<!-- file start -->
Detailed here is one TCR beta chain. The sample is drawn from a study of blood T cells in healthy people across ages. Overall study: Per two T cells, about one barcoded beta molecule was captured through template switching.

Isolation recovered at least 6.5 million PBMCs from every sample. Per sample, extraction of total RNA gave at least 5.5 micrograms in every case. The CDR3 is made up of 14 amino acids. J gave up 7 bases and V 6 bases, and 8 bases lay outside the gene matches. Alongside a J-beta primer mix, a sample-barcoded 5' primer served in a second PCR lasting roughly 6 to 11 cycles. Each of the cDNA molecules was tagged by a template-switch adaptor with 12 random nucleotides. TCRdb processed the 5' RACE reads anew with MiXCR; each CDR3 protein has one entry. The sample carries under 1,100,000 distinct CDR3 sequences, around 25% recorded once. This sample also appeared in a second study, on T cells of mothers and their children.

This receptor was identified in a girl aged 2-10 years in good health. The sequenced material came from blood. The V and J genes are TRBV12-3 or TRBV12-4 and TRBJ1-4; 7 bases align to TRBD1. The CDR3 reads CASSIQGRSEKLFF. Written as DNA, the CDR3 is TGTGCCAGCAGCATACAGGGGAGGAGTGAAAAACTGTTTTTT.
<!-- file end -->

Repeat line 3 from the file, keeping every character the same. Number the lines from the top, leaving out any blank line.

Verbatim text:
This receptor was identified in a girl aged 2-10 years in good health. The sequenced material came from blood. The V and J genes are TRBV12-3 or TRBV12-4 and TRBJ1-4; 7 bases align to TRBD1. The CDR3 reads CASSIQGRSEKLFF. Written as DNA, the CDR3 is TGTGCCAGCAGCATACAGGGGAGGAGTGAAAAACTGTTTTTT.